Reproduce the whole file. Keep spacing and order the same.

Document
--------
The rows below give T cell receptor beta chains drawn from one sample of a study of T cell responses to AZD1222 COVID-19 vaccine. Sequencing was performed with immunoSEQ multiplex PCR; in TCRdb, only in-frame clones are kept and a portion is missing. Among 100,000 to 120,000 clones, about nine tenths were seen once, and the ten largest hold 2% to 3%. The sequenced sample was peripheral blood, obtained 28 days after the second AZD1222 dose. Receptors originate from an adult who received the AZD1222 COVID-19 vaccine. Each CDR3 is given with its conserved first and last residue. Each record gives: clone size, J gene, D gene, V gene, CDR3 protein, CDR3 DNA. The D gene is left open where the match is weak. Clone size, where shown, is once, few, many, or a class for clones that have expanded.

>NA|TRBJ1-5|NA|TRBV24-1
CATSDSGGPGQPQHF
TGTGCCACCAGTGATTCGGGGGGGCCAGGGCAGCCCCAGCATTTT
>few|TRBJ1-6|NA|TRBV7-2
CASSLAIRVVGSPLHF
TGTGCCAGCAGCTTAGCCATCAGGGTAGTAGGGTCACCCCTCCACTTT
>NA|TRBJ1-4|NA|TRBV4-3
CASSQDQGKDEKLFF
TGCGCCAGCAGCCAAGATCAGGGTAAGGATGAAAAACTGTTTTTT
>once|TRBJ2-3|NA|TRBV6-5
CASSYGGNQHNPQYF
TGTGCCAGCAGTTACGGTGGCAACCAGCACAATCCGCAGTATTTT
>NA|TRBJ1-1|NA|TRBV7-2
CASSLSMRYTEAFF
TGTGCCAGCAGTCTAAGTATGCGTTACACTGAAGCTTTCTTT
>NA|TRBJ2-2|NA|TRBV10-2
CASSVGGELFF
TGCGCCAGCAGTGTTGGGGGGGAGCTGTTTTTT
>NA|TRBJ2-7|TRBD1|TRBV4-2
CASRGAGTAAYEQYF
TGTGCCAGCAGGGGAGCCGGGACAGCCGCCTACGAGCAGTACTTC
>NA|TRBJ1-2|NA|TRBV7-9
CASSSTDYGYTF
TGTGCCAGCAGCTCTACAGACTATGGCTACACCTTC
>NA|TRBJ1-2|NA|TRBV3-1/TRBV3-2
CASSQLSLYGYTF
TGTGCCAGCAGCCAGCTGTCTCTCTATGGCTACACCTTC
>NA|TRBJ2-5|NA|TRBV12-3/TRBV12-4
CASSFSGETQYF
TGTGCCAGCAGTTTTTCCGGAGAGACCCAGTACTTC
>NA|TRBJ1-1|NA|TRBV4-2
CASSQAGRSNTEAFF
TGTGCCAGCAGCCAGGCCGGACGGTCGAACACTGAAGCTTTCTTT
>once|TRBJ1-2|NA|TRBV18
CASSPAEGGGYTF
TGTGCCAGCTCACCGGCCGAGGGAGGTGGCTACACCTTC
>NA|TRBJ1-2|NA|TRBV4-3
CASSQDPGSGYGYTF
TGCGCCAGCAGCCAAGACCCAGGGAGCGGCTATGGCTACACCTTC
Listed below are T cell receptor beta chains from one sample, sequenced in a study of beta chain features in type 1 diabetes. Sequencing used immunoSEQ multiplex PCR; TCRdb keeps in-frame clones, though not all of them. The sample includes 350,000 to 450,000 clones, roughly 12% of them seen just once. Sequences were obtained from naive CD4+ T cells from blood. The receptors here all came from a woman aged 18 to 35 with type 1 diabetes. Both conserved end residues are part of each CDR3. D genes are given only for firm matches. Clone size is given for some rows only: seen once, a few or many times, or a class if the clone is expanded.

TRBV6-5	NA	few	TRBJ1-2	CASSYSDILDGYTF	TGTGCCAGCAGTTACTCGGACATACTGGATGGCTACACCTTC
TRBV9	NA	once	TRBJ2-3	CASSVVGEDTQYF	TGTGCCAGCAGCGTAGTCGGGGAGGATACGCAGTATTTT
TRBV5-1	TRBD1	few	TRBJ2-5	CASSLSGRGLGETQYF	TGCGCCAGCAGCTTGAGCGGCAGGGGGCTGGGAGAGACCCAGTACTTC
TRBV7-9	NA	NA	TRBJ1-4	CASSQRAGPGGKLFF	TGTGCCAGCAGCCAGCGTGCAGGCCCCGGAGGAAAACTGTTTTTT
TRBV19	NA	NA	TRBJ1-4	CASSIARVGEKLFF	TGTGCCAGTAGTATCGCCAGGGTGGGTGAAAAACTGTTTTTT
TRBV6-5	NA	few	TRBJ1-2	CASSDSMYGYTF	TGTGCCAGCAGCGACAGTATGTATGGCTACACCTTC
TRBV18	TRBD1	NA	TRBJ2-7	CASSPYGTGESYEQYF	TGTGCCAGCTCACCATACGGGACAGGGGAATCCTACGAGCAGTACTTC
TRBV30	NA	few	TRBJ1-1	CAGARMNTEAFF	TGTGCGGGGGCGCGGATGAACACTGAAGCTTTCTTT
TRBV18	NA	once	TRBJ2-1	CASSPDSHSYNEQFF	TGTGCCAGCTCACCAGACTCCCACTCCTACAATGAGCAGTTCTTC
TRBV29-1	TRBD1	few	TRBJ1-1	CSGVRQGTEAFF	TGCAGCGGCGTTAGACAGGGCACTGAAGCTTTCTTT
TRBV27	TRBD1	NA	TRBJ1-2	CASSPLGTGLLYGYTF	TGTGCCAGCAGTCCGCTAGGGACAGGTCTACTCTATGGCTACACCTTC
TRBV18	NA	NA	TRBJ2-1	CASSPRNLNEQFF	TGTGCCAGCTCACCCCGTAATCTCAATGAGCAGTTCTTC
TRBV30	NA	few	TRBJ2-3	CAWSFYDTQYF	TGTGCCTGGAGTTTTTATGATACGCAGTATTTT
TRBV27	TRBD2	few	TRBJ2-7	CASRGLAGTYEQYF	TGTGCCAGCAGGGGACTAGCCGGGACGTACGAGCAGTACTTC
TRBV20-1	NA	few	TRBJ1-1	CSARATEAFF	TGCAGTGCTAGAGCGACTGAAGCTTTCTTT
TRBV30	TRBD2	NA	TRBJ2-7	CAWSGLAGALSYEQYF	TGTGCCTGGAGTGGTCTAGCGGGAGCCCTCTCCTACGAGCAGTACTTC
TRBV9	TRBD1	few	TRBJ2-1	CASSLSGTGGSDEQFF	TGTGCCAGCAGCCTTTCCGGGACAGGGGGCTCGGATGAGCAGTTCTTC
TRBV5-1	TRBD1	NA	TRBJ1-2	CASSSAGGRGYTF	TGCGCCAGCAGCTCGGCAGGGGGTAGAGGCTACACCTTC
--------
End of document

The rows below give T cell receptor beta chains drawn from one sample of a study of T cell responses to AZD1222 COVID-19 vaccine. Sequencing was performed with immunoSEQ multiplex PCR; in TCRdb, only in-frame clones are kept and a portion is missing. Among 100,000 to 120,000 clones, about nine tenths were seen once, and the ten largest hold 2% to 3%. The sequenced sample was peripheral blood, obtained 28 days after the second AZD1222 dose. Receptors originate from an adult who received the AZD1222 COVID-19 vaccine. Each CDR3 is given with its conserved first and last residue. Each record gives: clone size, J gene, D gene, V gene, CDR3 protein, CDR3 DNA. The D gene is left open where the match is weak. Clone size, where shown, is once, few, many, or a class for clones that have expanded.

>NA|TRBJ1-5|NA|TRBV24-1
CATSDSGGPGQPQHF
TGTGCCACCAGTGATTCGGGGGGGCCAGGGCAGCCCCAGCATTTT
>few|TRBJ1-6|NA|TRBV7-2
CASSLAIRVVGSPLHF
TGTGCCAGCAGCTTAGCCATCAGGGTAGTAGGGTCACCCCTCCACTTT
>NA|TRBJ1-4|NA|TRBV4-3
CASSQDQGKDEKLFF
TGCGCCAGCAGCCAAGATCAGGGTAAGGATGAAAAACTGTTTTTT
>once|TRBJ2-3|NA|TRBV6-5
CASSYGGNQHNPQYF
TGTGCCAGCAGTTACGGTGGCAACCAGCACAATCCGCAGTATTTT
>NA|TRBJ1-1|NA|TRBV7-2
CASSLSMRYTEAFF
TGTGCCAGCAGTCTAAGTATGCGTTACACTGAAGCTTTCTTT
>NA|TRBJ2-2|NA|TRBV10-2
CASSVGGELFF
TGCGCCAGCAGTGTTGGGGGGGAGCTGTTTTTT
>NA|TRBJ2-7|TRBD1|TRBV4-2
CASRGAGTAAYEQYF
TGTGCCAGCAGGGGAGCCGGGACAGCCGCCTACGAGCAGTACTTC
>NA|TRBJ1-2|NA|TRBV7-9
CASSSTDYGYTF
TGTGCCAGCAGCTCTACAGACTATGGCTACACCTTC
>NA|TRBJ1-2|NA|TRBV3-1/TRBV3-2
CASSQLSLYGYTF
TGTGCCAGCAGCCAGCTGTCTCTCTATGGCTACACCTTC
>NA|TRBJ2-5|NA|TRBV12-3/TRBV12-4
CASSFSGETQYF
TGTGCCAGCAGTTTTTCCGGAGAGACCCAGTACTTC
>NA|TRBJ1-1|NA|TRBV4-2
CASSQAGRSNTEAFF
TGTGCCAGCAGCCAGGCCGGACGGTCGAACACTGAAGCTTTCTTT
>once|TRBJ1-2|NA|TRBV18
CASSPAEGGGYTF
TGTGCCAGCTCACCGGCCGAGGGAGGTGGCTACACCTTC
>NA|TRBJ1-2|NA|TRBV4-3
CASSQDPGSGYGYTF
TGCGCCAGCAGCCAAGACCCAGGGAGCGGCTATGGCTACACCTTC
Listed below are T cell receptor beta chains from one sample, sequenced in a study of beta chain features in type 1 diabetes. Sequencing used immunoSEQ multiplex PCR; TCRdb keeps in-frame clones, though not all of them. The sample includes 350,000 to 450,000 clones, roughly 12% of them seen just once. Sequences were obtained from naive CD4+ T cells from blood. The receptors here all came from a woman aged 18 to 35 with type 1 diabetes. Both conserved end residues are part of each CDR3. D genes are given only for firm matches. Clone size is given for some rows only: seen once, a few or many times, or a class if the clone is expanded.

TRBV6-5	NA	few	TRBJ1-2	CASSYSDILDGYTF	TGTGCCAGCAGTTACTCGGACATACTGGATGGCTACACCTTC
TRBV9	NA	once	TRBJ2-3	CASSVVGEDTQYF	TGTGCCAGCAGCGTAGTCGGGGAGGATACGCAGTATTTT
TRBV5-1	TRBD1	few	TRBJ2-5	CASSLSGRGLGETQYF	TGCGCCAGCAGCTTGAGCGGCAGGGGGCTGGGAGAGACCCAGTACTTC
TRBV7-9	NA	NA	TRBJ1-4	CASSQRAGPGGKLFF	TGTGCCAGCAGCCAGCGTGCAGGCCCCGGAGGAAAACTGTTTTTT
TRBV19	NA	NA	TRBJ1-4	CASSIARVGEKLFF	TGTGCCAGTAGTATCGCCAGGGTGGGTGAAAAACTGTTTTTT
TRBV6-5	NA	few	TRBJ1-2	CASSDSMYGYTF	TGTGCCAGCAGCGACAGTATGTATGGCTACACCTTC
TRBV18	TRBD1	NA	TRBJ2-7	CASSPYGTGESYEQYF	TGTGCCAGCTCACCATACGGGACAGGGGAATCCTACGAGCAGTACTTC
TRBV30	NA	few	TRBJ1-1	CAGARMNTEAFF	TGTGCGGGGGCGCGGATGAACACTGAAGCTTTCTTT
TRBV18	NA	once	TRBJ2-1	CASSPDSHSYNEQFF	TGTGCCAGCTCACCAGACTCCCACTCCTACAATGAGCAGTTCTTC
TRBV29-1	TRBD1	few	TRBJ1-1	CSGVRQGTEAFF	TGCAGCGGCGTTAGACAGGGCACTGAAGCTTTCTTT
TRBV27	TRBD1	NA	TRBJ1-2	CASSPLGTGLLYGYTF	TGTGCCAGCAGTCCGCTAGGGACAGGTCTACTCTATGGCTACACCTTC
TRBV18	NA	NA	TRBJ2-1	CASSPRNLNEQFF	TGTGCCAGCTCACCCCGTAATCTCAATGAGCAGTTCTTC
TRBV30	NA	few	TRBJ2-3	CAWSFYDTQYF	TGTGCCTGGAGTTTTTATGATACGCAGTATTTT
TRBV27	TRBD2	few	TRBJ2-7	CASRGLAGTYEQYF	TGTGCCAGCAGGGGACTAGCCGGGACGTACGAGCAGTACTTC
TRBV20-1	NA	few	TRBJ1-1	CSARATEAFF	TGCAGTGCTAGAGCGACTGAAGCTTTCTTT
TRBV30	TRBD2	NA	TRBJ2-7	CAWSGLAGALSYEQYF	TGTGCCTGGAGTGGTCTAGCGGGAGCCCTCTCCTACGAGCAGTACTTC
TRBV9	TRBD1	few	TRBJ2-1	CASSLSGTGGSDEQFF	TGTGCCAGCAGCCTTTCCGGGACAGGGGGCTCGGATGAGCAGTTCTTC
TRBV5-1	TRBD1	NA	TRBJ1-2	CASSSAGGRGYTF	TGCGCCAGCAGCTCGGCAGGGGGTAGAGGCTACACCTTC